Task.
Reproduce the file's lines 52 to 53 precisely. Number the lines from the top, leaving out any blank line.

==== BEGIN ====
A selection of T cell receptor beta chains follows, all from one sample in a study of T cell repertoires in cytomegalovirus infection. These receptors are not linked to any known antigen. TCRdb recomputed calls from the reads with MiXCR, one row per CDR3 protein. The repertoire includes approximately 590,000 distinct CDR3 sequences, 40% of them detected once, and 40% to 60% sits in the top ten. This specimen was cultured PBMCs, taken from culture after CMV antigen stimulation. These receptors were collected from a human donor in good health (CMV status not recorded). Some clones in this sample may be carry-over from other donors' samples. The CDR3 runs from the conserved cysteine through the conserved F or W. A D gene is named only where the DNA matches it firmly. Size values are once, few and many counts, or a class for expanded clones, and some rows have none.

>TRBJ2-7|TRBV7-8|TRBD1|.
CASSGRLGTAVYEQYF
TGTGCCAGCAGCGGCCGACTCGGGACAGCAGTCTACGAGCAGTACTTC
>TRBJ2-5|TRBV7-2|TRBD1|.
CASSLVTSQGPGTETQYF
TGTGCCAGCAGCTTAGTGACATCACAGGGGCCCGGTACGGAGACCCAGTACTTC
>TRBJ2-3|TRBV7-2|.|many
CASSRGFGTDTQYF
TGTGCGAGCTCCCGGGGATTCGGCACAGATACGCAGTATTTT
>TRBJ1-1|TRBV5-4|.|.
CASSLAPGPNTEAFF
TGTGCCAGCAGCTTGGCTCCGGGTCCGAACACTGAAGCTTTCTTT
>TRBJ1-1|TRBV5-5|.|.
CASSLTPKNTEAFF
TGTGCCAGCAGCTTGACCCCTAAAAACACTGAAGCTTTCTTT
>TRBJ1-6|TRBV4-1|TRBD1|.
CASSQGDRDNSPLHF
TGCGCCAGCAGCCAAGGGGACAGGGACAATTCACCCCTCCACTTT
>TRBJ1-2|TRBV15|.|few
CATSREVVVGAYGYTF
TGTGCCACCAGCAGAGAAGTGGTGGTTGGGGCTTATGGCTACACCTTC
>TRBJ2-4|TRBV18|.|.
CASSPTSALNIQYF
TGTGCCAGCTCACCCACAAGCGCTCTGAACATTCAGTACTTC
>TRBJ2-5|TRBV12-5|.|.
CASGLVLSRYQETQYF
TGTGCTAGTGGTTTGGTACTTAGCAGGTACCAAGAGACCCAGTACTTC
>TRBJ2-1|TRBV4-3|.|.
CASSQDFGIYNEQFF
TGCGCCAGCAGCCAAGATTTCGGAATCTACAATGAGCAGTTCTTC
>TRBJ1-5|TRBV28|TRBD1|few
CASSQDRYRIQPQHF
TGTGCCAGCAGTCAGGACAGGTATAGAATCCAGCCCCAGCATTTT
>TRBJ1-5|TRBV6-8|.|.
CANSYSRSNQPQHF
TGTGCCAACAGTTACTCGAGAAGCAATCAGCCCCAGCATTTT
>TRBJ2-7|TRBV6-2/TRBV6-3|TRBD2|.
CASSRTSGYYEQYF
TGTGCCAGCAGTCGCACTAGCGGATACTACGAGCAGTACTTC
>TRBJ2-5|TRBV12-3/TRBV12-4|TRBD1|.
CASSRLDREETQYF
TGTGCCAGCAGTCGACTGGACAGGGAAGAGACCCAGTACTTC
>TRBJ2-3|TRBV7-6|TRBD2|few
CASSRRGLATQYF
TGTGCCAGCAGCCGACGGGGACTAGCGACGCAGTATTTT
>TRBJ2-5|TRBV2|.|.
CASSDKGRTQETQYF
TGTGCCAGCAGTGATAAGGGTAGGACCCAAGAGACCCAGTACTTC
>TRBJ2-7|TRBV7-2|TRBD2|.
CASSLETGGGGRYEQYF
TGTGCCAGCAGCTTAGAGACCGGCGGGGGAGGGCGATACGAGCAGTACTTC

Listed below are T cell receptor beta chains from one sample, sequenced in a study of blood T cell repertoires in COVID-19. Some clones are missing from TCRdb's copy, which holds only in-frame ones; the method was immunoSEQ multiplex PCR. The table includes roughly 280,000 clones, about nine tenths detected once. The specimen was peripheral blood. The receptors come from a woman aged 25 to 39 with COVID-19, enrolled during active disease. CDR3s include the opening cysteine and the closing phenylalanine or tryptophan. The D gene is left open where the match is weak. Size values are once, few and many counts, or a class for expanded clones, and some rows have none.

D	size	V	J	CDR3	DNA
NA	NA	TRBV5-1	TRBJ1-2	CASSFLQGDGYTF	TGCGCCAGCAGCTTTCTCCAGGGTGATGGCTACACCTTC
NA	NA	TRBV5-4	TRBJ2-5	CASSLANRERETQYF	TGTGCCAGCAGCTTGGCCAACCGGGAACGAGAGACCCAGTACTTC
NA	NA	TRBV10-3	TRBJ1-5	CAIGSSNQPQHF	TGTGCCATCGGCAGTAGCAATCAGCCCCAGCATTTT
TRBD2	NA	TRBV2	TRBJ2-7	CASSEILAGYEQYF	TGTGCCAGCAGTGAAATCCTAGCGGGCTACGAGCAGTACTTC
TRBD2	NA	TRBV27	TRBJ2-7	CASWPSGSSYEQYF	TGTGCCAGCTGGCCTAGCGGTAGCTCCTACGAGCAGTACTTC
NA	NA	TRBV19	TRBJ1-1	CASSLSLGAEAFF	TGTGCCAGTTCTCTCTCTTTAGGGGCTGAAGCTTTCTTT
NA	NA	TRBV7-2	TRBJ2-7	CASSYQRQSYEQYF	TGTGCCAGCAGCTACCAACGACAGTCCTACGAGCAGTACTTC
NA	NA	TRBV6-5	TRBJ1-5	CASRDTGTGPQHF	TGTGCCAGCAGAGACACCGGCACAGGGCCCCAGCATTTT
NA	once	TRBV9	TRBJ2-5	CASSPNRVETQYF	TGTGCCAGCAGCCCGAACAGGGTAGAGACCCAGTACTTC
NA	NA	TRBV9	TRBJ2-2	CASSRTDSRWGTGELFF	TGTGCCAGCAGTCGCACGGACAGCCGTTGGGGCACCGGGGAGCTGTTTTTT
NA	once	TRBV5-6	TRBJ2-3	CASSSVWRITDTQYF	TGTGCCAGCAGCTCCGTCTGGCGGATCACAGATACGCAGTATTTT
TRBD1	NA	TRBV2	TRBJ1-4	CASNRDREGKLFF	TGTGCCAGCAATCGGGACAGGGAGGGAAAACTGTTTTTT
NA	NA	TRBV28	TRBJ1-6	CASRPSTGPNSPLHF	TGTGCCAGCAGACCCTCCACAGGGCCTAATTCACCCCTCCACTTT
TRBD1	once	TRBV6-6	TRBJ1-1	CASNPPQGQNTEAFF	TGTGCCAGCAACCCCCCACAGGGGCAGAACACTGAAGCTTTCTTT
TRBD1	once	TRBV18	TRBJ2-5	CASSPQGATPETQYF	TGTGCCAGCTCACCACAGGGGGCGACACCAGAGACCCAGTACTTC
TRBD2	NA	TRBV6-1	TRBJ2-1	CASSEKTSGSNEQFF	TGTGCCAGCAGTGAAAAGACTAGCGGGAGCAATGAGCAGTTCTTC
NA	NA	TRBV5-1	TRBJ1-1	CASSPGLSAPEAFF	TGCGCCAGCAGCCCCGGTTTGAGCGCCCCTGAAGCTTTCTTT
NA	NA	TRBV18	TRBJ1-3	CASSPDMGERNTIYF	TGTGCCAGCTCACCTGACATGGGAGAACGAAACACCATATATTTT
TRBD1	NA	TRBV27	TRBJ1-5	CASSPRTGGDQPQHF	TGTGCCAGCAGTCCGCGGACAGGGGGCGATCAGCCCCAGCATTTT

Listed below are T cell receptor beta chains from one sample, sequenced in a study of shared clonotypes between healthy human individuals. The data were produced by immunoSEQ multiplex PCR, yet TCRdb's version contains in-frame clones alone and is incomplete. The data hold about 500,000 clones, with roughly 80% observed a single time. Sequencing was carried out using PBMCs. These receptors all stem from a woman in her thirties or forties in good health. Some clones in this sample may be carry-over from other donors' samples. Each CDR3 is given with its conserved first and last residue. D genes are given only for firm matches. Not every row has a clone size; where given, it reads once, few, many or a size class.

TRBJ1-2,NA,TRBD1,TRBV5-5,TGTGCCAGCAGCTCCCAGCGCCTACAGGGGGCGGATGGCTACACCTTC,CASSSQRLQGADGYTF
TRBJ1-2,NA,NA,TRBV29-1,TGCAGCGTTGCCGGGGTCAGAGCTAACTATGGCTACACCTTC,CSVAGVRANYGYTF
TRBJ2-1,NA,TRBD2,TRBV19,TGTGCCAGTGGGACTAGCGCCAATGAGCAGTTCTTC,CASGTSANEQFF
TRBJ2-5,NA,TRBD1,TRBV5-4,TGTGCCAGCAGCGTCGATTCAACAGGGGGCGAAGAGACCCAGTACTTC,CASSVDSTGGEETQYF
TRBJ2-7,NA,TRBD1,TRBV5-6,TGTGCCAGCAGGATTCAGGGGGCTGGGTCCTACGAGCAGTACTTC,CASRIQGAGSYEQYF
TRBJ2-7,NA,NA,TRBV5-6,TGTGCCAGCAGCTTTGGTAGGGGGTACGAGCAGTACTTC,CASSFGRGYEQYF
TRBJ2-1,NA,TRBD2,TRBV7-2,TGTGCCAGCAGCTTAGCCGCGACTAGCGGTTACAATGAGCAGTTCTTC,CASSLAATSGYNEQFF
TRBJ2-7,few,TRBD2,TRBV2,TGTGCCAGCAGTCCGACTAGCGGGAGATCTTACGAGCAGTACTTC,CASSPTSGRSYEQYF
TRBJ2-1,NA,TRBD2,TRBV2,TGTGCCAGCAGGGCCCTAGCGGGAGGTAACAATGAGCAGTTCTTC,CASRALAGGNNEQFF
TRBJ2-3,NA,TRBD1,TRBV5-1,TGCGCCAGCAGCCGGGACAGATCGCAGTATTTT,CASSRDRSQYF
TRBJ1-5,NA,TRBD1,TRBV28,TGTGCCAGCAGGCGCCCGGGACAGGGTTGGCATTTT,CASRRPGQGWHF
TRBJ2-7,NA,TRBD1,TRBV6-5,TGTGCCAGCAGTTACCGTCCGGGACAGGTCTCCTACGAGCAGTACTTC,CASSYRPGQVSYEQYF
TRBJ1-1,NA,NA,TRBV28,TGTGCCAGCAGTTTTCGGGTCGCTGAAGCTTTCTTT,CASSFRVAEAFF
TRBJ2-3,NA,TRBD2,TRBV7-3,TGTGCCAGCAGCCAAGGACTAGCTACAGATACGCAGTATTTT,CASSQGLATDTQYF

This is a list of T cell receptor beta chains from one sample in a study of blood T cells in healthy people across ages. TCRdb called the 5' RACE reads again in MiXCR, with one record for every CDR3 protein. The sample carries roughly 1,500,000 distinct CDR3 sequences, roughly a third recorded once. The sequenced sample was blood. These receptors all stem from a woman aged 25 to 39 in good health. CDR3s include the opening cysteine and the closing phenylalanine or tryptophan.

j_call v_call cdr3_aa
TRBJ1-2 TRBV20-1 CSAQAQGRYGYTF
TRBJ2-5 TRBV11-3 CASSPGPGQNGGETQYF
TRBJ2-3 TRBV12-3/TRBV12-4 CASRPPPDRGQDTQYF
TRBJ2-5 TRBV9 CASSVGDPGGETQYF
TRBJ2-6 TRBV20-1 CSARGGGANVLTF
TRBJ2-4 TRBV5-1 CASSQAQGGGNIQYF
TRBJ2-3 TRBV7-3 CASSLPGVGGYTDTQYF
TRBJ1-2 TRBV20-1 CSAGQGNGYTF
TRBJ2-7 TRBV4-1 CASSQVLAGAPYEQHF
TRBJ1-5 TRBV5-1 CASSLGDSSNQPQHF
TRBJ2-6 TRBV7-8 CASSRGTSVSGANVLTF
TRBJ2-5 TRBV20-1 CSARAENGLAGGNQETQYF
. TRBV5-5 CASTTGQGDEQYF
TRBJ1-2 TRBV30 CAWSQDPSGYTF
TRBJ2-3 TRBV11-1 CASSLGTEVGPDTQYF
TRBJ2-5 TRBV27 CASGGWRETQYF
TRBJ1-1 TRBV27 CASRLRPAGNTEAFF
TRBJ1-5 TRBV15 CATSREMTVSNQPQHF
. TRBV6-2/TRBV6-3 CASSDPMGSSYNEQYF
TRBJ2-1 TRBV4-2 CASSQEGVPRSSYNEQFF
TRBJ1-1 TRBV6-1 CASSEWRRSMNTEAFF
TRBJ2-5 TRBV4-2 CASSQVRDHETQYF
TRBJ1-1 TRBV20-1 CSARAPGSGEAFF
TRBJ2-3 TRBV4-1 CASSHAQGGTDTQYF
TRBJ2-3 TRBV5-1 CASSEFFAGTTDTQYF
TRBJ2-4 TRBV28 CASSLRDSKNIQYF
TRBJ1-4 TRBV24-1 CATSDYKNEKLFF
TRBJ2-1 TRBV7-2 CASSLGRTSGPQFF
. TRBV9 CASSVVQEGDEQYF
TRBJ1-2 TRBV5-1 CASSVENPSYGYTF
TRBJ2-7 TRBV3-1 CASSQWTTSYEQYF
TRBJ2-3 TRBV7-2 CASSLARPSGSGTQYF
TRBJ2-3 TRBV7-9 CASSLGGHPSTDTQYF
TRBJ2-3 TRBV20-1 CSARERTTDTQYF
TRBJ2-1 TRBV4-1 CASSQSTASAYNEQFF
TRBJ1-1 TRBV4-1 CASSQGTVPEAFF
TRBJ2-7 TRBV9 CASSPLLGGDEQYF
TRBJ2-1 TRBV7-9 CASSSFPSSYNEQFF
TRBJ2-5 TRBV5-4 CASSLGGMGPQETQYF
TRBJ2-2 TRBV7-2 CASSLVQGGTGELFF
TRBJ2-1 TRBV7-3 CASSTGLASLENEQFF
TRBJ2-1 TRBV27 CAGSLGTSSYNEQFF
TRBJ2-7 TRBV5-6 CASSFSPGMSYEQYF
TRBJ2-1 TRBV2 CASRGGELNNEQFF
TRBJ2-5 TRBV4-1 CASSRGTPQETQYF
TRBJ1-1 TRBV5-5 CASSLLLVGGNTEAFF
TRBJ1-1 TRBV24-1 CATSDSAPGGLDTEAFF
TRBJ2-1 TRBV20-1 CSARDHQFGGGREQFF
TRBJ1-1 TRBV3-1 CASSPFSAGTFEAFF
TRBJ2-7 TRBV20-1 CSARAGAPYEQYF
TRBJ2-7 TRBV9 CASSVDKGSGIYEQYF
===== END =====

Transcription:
TGTGCCAGCAGCTTAGAGACCGGCGGGGGAGGGCGATACGAGCAGTACTTC

Listed below are T cell receptor beta chains from one sample, sequenced in a study of blood T cell repertoires in COVID-19. Some clones are missing from TCRdb's copy, which holds only in-frame ones; the method was immunoSEQ multiplex PCR. The table includes roughly 280,000 clones, about nine tenths detected once. The specimen was peripheral blood. The receptors come from a woman aged 25 to 39 with COVID-19, enrolled during active disease. CDR3s include the opening cysteine and the closing phenylalanine or tryptophan. The D gene is left open where the match is weak. Size values are once, few and many counts, or a class for expanded clones, and some rows have none.